# let A,B be complex matrics and $2A(B-A)=A+B$ how prove $AB=BA$

let $A,B\in M_n(\mathbb C)$ $\mathbb C$ is complex field such that $$2A(B-A)=A+B$$ how prove $AB=BA$ thanks in advance

-
My answer does not lead to a solution. You should un-accept it. – Joe Johnson 126 Jan 30 '13 at 18:53

$2A(B-A)=A+B$ is in fact $(2A-I)(B-A-I)=I$ so one is the inverse of the other, thus $(B-A-I)(2A-I)=I.$ From these two we get $AB=BA.$
I was thinking of the fact that for $A,B,C\in M(\mathbb C)$, $(AB-BA)C=C(AB-BA)$. And was trying to make a solution for this question, but I couldn't. – Babak S. Jan 30 '13 at 18:59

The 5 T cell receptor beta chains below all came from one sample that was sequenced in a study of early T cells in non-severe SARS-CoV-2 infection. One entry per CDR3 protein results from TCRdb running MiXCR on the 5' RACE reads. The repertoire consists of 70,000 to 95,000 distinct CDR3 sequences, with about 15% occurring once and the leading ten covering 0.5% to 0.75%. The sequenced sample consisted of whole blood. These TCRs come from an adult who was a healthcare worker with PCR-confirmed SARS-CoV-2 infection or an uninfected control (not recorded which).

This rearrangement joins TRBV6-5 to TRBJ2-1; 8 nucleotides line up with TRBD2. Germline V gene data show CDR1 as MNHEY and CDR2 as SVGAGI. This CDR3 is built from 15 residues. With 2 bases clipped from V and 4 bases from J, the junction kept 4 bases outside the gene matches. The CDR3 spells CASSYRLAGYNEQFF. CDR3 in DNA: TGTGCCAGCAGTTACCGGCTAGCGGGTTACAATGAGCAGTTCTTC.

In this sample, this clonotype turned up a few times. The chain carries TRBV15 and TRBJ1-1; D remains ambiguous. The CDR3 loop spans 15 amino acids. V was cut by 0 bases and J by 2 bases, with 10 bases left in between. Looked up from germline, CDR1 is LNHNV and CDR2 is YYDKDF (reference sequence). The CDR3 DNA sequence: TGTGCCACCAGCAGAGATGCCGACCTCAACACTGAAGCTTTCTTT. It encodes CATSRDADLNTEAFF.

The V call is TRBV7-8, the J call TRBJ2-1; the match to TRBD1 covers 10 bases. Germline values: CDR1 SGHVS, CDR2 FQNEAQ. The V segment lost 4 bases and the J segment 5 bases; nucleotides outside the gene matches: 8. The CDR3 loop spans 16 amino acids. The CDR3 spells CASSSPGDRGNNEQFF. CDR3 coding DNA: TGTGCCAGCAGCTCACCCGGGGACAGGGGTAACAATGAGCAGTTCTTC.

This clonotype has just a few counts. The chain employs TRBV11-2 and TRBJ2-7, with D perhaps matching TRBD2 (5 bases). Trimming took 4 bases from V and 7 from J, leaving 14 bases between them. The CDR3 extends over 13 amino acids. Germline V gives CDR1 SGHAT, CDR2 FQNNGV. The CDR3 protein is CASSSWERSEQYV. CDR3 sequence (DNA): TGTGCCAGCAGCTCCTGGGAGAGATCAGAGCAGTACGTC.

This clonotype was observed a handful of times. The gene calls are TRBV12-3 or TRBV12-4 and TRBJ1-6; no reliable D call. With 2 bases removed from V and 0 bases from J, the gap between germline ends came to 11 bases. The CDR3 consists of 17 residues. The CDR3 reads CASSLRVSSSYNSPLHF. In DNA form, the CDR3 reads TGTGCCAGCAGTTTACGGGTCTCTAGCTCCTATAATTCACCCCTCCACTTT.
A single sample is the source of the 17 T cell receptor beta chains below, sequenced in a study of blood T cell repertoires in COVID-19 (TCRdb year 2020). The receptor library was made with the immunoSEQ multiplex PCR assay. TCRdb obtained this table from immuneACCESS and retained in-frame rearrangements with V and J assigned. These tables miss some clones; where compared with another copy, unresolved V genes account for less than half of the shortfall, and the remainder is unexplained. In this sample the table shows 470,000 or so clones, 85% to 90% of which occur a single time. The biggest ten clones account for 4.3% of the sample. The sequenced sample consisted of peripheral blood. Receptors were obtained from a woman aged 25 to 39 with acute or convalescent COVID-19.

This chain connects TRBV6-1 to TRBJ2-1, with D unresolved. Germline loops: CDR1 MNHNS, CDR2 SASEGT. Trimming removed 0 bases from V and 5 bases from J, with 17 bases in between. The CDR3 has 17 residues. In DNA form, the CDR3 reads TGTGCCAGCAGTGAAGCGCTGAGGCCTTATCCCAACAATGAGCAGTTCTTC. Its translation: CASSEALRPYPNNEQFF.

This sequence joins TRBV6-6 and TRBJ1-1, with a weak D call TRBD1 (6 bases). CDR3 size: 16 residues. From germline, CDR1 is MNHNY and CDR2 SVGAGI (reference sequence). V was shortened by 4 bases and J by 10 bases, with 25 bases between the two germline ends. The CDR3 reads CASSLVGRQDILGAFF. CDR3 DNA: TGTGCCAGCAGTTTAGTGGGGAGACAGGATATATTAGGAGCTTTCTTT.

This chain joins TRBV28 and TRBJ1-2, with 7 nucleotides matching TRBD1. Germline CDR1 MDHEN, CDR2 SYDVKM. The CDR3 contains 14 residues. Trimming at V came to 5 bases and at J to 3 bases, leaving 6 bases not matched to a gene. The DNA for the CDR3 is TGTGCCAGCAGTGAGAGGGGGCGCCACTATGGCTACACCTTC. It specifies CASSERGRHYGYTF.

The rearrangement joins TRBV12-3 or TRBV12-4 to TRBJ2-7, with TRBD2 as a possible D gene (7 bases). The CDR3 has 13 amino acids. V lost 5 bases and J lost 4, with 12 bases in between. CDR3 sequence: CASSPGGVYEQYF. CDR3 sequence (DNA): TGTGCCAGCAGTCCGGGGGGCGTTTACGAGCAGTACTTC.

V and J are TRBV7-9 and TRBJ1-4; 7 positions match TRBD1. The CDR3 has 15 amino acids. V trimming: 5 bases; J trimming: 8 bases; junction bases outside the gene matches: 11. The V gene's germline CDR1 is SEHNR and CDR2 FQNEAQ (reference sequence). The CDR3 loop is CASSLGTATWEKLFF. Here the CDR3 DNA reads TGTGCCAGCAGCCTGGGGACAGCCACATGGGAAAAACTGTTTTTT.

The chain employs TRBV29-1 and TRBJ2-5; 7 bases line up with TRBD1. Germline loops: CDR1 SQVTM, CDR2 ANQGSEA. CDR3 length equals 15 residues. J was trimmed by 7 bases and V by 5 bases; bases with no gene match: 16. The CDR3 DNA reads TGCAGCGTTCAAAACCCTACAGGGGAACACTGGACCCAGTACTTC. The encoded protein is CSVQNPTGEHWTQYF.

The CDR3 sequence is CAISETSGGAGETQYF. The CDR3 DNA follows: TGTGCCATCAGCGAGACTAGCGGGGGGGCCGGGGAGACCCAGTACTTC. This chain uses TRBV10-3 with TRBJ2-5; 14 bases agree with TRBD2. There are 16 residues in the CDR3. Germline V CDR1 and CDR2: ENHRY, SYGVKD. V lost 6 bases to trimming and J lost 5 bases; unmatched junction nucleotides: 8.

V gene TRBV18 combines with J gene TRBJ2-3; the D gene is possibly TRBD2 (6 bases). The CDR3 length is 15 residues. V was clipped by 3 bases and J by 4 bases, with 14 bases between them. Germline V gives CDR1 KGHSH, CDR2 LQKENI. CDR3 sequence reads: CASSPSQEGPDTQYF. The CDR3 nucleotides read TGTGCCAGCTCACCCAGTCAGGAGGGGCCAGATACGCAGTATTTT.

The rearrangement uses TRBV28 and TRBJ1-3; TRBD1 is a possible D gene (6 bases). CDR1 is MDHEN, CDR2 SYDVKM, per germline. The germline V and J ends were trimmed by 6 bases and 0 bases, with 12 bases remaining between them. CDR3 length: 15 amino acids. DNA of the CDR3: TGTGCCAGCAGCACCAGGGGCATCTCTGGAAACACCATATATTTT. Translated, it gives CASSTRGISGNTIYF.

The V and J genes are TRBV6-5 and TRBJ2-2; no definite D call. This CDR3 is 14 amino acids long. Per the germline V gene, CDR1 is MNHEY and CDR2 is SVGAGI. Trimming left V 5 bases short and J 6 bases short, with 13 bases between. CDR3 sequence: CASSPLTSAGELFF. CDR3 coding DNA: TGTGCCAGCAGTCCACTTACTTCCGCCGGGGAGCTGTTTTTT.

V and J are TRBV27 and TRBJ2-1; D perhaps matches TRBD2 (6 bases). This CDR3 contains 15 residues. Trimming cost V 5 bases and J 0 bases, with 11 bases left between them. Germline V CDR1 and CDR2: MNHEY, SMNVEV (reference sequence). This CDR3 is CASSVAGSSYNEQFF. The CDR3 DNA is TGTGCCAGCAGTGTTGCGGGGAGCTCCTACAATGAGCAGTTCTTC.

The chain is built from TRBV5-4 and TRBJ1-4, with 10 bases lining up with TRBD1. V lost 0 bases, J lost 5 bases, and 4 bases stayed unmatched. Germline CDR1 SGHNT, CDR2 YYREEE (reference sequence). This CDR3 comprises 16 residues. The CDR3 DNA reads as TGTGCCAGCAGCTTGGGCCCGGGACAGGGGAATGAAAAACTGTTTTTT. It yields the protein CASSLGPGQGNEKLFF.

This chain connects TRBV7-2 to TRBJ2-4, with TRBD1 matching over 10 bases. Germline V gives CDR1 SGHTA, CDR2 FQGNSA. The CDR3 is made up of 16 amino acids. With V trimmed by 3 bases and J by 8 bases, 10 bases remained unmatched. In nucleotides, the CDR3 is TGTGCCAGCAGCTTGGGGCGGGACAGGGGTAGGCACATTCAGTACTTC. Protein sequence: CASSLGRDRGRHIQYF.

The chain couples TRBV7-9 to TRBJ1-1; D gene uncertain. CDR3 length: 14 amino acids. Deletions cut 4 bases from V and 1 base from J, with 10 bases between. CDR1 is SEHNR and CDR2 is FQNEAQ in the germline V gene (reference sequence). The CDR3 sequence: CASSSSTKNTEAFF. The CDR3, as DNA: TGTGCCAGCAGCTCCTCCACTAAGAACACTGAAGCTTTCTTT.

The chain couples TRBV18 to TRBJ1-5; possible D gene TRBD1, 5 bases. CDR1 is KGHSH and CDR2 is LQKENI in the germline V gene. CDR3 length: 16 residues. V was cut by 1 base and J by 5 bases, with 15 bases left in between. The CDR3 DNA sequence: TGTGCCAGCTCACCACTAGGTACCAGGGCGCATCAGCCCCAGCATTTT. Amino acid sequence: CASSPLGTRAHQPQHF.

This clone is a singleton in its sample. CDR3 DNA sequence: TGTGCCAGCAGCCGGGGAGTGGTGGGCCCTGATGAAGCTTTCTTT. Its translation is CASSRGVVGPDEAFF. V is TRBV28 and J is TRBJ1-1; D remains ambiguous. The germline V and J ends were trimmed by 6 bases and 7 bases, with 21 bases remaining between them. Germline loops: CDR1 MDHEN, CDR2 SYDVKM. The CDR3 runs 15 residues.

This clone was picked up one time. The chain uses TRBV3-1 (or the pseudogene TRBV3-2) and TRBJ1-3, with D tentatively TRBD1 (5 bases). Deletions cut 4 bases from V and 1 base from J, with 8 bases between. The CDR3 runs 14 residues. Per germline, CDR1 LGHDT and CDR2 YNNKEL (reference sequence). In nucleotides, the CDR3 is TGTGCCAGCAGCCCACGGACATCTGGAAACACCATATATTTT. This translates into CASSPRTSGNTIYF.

One common trick for handling equalities involving commutators or the like is to left-multiply it by a matrix and also right-multiply it by the same matrix, and see what happens. Here we have \begin{align*} 2A(B - A) &= A + B,\\ 2AAB - 2AAA &= AA+AB,\\ 2ABA - 2AAA &= AA+BA. \end{align*} Subtract the third equation from the second one, we get \begin{align*} &2A(AB - BA) = AB-BA,\\ &(2A-I)(AB-BA)=0. \end{align*} So, if we can show that $2A-I$ is nonsingular, we are done. Suppose the contrary. Then $x^T(2A-I)=0$ or $x^T(2A)=x^T$ for some nonzero vector $x$. Therefore $2A(B-A)=A+B$ implies that $x^T(B-A)=x^T(A+B)$, i.e. $x^T(2A)=x^T=0$, which is a contradiction.